Parenting techniques may range from permissive and tolerant to authoritarian, severe and pushy. I think they must be somewhere at the middle and let’s call them assertive techniques. Be aware that parents and children are often stuck in an unhelpful and vicious cycle of chaotic and angry based actions and reactions, when it comes to solve a conflict. So be attentive how you manage your behavior in the relationship with your child! Also keep in mind that better parenting techniques predict better psychosocial skills and less psychological problems in child. Improving your parenting methods is likely to improve your child’s abilities to cope with social and emotional problems and conflicts.
Empathize. When your child misbehaves, don’t evaluate his behavior from within your skin, but put yourself in his position if you want to understand what have caused his behavior. Only from this perspective you will be able to offer him assistance and emotional support. Be attentive with your child; watch him deliberately so that he feels your attentiveness. Most important, say him often “I love you”, don’t rely only on the fact that you love him, he need to hear you saying it, this will make him feel accepted, even if you showed him that you don’t accept his misbehavior.
Discipline gently. Some say that parenting methods are linked to punishing due to the image of a punishing God in religious imagery. I think that was in the Old Testament, but in the New Testament the central rule is Love. So all of your actions and reactions toward your child must rise from Love and end in Love. Comment on your child negative behavior, but avoid hard punishment. Discipline doesn’t mean punish, but explanation and teaching. Show him consequences of his misbehavior, consequences that will affect him and others. Combine the discipline with the reward of appropriate behavior. When your child is irritable and misbehave, don’t take his behavior personally, but take it as a sign or symptom that something wrong is going on. Don’t escalate the problem by yelling, just step back, relax and try to figure out what is going on in your child inner and outer world. Remain calm and don’t engage in negative responses. There are four common causes of a child misbehavior: a) your child want your or others attention (so make sure he get what he want), b) they want to gain power over you (avoid confrontation and discuss things when situation is calmer or distract your child attention to something else), c) your child may seek revenge for what he interpreted as an injustice (his misbehavior come from hurt so don’t respond with anger, but with a caring attitude), d) he misbehave because he want to avoid a possible failure (don’t ask your child to perform something in others presence or something that he may see as being over his possibilities).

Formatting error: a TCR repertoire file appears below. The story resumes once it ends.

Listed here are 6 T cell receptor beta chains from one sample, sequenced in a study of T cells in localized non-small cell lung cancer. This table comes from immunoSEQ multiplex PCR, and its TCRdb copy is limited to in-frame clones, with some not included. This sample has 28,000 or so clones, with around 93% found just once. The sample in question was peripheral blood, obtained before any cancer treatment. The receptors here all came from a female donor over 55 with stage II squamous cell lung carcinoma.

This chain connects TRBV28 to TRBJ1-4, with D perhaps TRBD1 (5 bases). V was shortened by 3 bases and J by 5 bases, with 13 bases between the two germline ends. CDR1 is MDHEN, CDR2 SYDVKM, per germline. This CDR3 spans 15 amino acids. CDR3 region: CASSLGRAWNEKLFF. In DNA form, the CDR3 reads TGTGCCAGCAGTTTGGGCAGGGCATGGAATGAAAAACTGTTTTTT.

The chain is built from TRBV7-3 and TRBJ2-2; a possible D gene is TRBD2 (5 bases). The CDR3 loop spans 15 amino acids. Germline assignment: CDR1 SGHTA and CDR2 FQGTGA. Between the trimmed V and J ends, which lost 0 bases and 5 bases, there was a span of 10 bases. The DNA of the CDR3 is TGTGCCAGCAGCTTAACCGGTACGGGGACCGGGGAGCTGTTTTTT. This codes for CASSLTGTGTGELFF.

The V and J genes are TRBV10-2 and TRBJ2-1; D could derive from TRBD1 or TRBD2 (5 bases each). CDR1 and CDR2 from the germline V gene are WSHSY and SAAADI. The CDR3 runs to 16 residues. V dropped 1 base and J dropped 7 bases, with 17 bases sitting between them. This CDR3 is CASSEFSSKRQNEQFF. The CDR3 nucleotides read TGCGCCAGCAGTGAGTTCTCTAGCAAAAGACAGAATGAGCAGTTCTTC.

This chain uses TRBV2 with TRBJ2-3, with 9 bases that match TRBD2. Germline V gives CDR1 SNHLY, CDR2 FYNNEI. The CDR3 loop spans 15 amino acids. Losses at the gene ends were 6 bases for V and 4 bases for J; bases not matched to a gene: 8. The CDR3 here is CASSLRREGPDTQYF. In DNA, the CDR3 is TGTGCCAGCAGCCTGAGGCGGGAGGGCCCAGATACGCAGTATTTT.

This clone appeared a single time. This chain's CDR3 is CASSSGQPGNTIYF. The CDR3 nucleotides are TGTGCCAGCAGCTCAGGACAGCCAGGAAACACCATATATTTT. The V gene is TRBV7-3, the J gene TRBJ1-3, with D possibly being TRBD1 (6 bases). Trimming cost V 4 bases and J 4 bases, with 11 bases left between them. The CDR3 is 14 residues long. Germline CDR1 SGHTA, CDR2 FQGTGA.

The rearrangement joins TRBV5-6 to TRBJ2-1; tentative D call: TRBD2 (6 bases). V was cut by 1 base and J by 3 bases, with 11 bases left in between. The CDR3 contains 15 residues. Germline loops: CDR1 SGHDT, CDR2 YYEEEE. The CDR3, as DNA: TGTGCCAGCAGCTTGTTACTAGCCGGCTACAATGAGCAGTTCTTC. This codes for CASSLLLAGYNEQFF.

Write down home rules and stick them on the wall. Read and explain them each week or daily if necessary. Negotiate limits and agreements with your child.
Combine logic with love. Associate the parental control or limit-setting and direction with warmth and affection. Remain verbally and physically affectionate with your children, especially in conflictual situations, because this will make your child feel secure in your relationship. Treat your child with respect, even if you are angry and frustrated and put the accent on affection and acceptance, rather than on punitive discipline (so you will get the desired results). Use reasoning and ask your child to think at what he have done (why? is it good or bad? it is right or wrong?). Explain … explain … explain …, not only command to do something or interdict something, but explain why (causes, consequences). Use “when … then” inference, both in a positive and negative way.
Provide choices to avoid power struggle. To diffuse his strong reactions, be prepared to offer him alternative activities and distractions. Also anticipate reactions and have ready at least one kind of optimal reaction to his negative action or reaction. Anticipate both, yourself and your child’s reactions in order to be able to respond appropriate. Most important is to anticipate child’s emotional responses in different situations, then develop strategies of reactions. All this mean to rely on a wide choice of parenting techniques so that you will be effective in your parental interventions.